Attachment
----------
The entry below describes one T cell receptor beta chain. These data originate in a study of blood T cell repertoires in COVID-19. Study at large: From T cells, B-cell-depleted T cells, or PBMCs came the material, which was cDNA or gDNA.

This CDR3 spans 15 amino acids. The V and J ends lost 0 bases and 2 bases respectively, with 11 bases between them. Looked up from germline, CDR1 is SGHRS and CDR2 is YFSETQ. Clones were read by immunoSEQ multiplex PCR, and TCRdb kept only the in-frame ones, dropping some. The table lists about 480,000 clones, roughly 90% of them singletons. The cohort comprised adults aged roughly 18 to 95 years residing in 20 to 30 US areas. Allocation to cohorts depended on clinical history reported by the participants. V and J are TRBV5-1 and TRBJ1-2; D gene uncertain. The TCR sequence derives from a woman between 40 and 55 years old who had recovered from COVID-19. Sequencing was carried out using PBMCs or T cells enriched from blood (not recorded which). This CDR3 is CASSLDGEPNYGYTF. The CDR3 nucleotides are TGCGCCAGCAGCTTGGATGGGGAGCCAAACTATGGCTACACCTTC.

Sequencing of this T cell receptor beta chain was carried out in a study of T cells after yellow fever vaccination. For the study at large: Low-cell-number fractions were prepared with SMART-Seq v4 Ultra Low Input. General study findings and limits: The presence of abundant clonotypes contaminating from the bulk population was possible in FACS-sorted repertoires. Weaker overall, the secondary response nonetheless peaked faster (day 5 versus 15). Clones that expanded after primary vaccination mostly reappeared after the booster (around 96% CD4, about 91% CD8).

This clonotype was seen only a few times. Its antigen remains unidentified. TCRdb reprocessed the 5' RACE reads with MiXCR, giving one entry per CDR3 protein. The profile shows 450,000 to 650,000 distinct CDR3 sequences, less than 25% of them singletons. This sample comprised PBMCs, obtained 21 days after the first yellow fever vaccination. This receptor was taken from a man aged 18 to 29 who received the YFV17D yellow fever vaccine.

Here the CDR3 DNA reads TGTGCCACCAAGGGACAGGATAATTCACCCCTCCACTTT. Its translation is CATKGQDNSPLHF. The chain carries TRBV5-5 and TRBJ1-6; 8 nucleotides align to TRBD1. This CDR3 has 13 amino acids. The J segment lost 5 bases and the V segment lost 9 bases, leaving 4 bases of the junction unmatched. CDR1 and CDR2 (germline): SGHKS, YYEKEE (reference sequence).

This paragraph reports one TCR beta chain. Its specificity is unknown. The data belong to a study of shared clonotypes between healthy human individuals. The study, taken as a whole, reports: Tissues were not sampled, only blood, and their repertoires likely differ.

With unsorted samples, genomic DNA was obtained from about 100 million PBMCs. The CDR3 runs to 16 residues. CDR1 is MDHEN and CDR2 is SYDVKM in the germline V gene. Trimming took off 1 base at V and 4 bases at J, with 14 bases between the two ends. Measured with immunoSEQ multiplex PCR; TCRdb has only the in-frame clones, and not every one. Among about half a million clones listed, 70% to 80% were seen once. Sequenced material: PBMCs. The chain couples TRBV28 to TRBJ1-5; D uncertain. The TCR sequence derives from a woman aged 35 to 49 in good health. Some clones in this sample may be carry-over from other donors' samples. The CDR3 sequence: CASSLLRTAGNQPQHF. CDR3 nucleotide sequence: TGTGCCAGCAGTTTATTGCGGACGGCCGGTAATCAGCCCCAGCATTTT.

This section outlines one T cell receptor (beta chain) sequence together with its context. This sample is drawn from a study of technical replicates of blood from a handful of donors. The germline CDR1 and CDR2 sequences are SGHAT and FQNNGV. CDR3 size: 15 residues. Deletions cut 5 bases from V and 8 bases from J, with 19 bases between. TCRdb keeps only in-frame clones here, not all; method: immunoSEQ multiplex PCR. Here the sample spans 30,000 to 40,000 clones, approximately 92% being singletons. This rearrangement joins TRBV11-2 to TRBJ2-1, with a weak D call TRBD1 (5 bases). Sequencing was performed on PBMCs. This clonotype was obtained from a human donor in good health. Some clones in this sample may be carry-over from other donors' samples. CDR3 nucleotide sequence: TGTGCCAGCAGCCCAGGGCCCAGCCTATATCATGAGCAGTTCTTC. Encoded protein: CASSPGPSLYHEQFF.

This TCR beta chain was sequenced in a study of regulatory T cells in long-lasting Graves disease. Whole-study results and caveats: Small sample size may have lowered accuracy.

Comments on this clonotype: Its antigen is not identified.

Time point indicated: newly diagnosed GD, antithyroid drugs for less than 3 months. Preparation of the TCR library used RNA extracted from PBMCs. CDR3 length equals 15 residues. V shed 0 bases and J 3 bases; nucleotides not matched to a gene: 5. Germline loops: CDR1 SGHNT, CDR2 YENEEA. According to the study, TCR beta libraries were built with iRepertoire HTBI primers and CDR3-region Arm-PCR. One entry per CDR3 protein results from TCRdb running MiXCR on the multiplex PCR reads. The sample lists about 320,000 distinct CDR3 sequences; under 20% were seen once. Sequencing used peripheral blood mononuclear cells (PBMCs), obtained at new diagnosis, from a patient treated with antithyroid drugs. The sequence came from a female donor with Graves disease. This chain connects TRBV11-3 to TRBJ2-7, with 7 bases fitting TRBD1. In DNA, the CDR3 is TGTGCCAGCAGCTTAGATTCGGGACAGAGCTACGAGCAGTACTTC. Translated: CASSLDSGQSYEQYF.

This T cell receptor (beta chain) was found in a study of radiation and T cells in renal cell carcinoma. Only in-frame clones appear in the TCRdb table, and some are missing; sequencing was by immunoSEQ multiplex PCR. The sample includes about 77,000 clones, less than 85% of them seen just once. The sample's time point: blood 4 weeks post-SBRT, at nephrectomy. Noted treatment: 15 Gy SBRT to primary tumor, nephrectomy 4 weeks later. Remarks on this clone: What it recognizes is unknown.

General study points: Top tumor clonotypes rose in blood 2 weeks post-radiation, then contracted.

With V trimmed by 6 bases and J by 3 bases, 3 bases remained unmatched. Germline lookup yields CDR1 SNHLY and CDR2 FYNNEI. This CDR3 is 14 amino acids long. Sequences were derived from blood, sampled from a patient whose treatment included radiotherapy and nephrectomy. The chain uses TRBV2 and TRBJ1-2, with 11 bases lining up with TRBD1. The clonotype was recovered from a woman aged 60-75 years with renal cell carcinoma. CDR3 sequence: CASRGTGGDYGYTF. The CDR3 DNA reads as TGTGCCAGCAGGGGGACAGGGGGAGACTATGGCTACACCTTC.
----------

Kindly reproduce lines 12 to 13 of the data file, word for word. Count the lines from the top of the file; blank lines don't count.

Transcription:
This T cell receptor (beta chain) was found in a study of radiation and T cells in renal cell carcinoma. Only in-frame clones appear in the TCRdb table, and some are missing; sequencing was by immunoSEQ multiplex PCR. The sample includes about 77,000 clones, less than 85% of them seen just once. The sample's time point: blood 4 weeks post-SBRT, at nephrectomy. Noted treatment: 15 Gy SBRT to primary tumor, nephrectomy 4 weeks later. Remarks on this clone: What it recognizes is unknown.

General study points: Top tumor clonotypes rose in blood 2 weeks post-radiation, then contracted.